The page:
Posted by: Wasrag | September 6, 2015

Rotary in Cameroon

CameroonIn 1980, when Mbah Mbole Joseph first came to Limbe for a job with Cameroon’s national oil company, he found a small coastal town that was home to 40,000 villagers, the country’s main oil refinery, and one of its most important commercial ports. By the time Mbah Mbole retired in 2005, the population was approaching 100,000 and placing increasing strain on an antiquated sanitation system not built to accommodate the new arrivals.

In response, Mbah Mbole and other local Rotarians are looking to raise $460,000 to expand and improve the existing water distribution system to serve the more than 150,000 people now living in the region. The project’s host club, the Rotary Club of Limbe, is looking for other Rotary Clubs to participate through an international global grant.

“The demand [for water] is five times more than supply,” said Mbah Mbole. “We have water once in 3 days.”

Built on former palm oil plantations, Limbe’s new housing developments usually have no connections to existing sewer systems and new residents are left to fend for themselves. Children have to get up at dawn to fetch water, Mbah Mbole said, and occasionally are hit and killed by traffic as they cross the street.

Water scarcity and inadequate sanitation in Cameroon have a long history. In 2011, a cholera epidemic – precipitated by the absence of clean drinking water and inadequate sanitation – swept across the across country, killing hundreds. The country still faces a Water, Sanitation, and Hygiene crisis, with 49 per cent of the population lacking access to safe water and 65 per cent with no access to indoor plumbing (WHO/UNICEF 2010). The poor sanitation is particularly devastating in coastal regions like Limbe with its heavy rainfalls and resulting run-off and contamination of local drinking water sources. Despite abundant resources, Limbe’s water and sanitation system is highly fragmented and underfunded, with a limited and poorly maintained infrastructure network. Last year, eight local communities formed a coalition to create the Bossumbu-Limbe II Integrated Community Water Supply Project (BOLIC Water), which will administer the Rotary-sponsored project.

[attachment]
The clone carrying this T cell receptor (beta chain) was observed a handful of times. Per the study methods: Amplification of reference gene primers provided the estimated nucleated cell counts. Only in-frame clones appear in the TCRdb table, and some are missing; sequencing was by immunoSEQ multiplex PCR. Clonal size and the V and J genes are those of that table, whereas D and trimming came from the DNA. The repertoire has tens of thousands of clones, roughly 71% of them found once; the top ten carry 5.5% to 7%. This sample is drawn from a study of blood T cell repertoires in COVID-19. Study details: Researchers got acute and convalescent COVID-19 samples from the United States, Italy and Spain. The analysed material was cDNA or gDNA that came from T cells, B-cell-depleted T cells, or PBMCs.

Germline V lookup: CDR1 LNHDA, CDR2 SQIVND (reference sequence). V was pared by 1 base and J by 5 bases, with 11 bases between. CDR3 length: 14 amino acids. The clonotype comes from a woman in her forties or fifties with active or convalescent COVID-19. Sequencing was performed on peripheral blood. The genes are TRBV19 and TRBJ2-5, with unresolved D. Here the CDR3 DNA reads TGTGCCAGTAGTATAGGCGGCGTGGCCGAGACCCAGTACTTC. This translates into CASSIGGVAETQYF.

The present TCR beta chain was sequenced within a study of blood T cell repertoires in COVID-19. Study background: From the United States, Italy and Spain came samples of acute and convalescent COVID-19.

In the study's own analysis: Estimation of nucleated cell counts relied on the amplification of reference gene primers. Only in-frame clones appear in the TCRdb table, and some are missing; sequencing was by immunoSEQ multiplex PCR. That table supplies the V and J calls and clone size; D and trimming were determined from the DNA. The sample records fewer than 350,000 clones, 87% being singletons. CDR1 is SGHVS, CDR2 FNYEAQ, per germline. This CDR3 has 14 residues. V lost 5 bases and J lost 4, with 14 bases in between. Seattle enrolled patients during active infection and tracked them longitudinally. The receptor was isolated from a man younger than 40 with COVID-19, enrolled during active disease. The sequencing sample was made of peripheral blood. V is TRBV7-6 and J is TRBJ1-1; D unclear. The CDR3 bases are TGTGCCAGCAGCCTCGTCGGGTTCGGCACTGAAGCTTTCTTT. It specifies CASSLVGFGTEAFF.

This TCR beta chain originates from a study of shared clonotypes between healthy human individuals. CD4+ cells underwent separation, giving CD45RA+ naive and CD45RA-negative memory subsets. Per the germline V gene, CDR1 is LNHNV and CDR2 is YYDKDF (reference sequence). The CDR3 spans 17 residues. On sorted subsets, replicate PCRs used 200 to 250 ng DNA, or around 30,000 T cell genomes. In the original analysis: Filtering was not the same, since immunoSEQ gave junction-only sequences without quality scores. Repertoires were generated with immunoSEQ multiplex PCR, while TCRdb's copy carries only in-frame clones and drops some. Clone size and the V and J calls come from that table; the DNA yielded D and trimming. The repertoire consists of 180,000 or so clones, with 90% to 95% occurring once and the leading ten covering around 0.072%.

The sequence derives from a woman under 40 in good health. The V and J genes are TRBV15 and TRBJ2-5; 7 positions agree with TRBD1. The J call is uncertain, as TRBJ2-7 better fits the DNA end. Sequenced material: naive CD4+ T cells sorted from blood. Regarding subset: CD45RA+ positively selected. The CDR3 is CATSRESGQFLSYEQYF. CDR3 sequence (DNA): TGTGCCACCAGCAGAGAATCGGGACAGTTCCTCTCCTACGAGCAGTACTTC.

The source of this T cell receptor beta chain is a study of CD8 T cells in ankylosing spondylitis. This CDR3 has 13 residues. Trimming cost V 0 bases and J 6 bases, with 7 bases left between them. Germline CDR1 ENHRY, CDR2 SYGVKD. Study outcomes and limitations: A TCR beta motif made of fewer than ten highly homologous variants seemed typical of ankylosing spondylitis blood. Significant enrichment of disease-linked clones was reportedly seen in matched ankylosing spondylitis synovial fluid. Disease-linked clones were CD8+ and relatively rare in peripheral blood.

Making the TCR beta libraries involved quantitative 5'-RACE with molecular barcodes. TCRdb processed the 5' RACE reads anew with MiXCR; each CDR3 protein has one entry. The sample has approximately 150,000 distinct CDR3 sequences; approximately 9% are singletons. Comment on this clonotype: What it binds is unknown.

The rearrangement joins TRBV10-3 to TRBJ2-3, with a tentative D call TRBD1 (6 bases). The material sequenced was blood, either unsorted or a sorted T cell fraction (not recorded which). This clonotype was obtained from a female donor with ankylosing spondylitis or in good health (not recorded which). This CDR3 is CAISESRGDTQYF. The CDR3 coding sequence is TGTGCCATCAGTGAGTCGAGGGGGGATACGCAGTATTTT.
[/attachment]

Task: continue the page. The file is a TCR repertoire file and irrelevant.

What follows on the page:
While the coastal mountain climate provides plenty of rainfall, community members still battle for water every day. Some people rely on the popular but limited city network. But because of high demand the few taps installed near Limbe, quickly run dry.

“The newly populated areas don’t have access to water,” Mbah Mbole said, and people walk several kilometers just to wait long hours at the taps or collect water after peak hours late at night.

As Limbe has undergone rapid urbanization, development of its water infrastructure has not kept pace. Rainfall undeniably provides abundant surface and groundwater sources. But insufficient collection tanks and supply pipelines have forced several villages in the area to run dry, including Bossumbu, Kie, Botaland, Mokindi, Wovia, C.D.C Krater Camp, C.D.C Ngeme Camp, Bonjongo, Mokunda, Bosenge, Bonjava, Bojoke, and Bongala. Without a solution, the problem will only get worse as the local population is projected to increase by 20% over the next 20 years.

In the early 1980s, the local population came together to face the challenge, creating the Water Development Group (WAKIMM), which installed one of the region’s first water collection tanks. Now, local Rotarians, residents and other stakeholders are preparing a grant proposal for Phase I in which the club plans to install a gravity-fed water distribution system that can provide initial relief to the local water crisis. The villagers, in turn, have offered to serve as labor throughout the lifecycle of the project. At the end of August – more than a year since the signing of an Memorandum of Understanding by participating NGOs and local governmental officials – stakeholders will meet to bring together interested partners, plan next phases, and discuss the socio-economic impact of the project.

Priorities in Phase I include the laying of two 8.5 kilometer-pipelines from the Bossumbu spring catchment point to a hill tank in Kie as well as the construction of a smaller pipeline to the Bossumbu village, and a slow sand filter. This network will also provide multiple access points to community members along the way. The project partners have already finished the construction of the catchment system and one of the tanks, as well as the survey of the proposed pipeline route.

Please contact Mbah Mbole Joseph at nmbahmbole@yahoo.com for more information.

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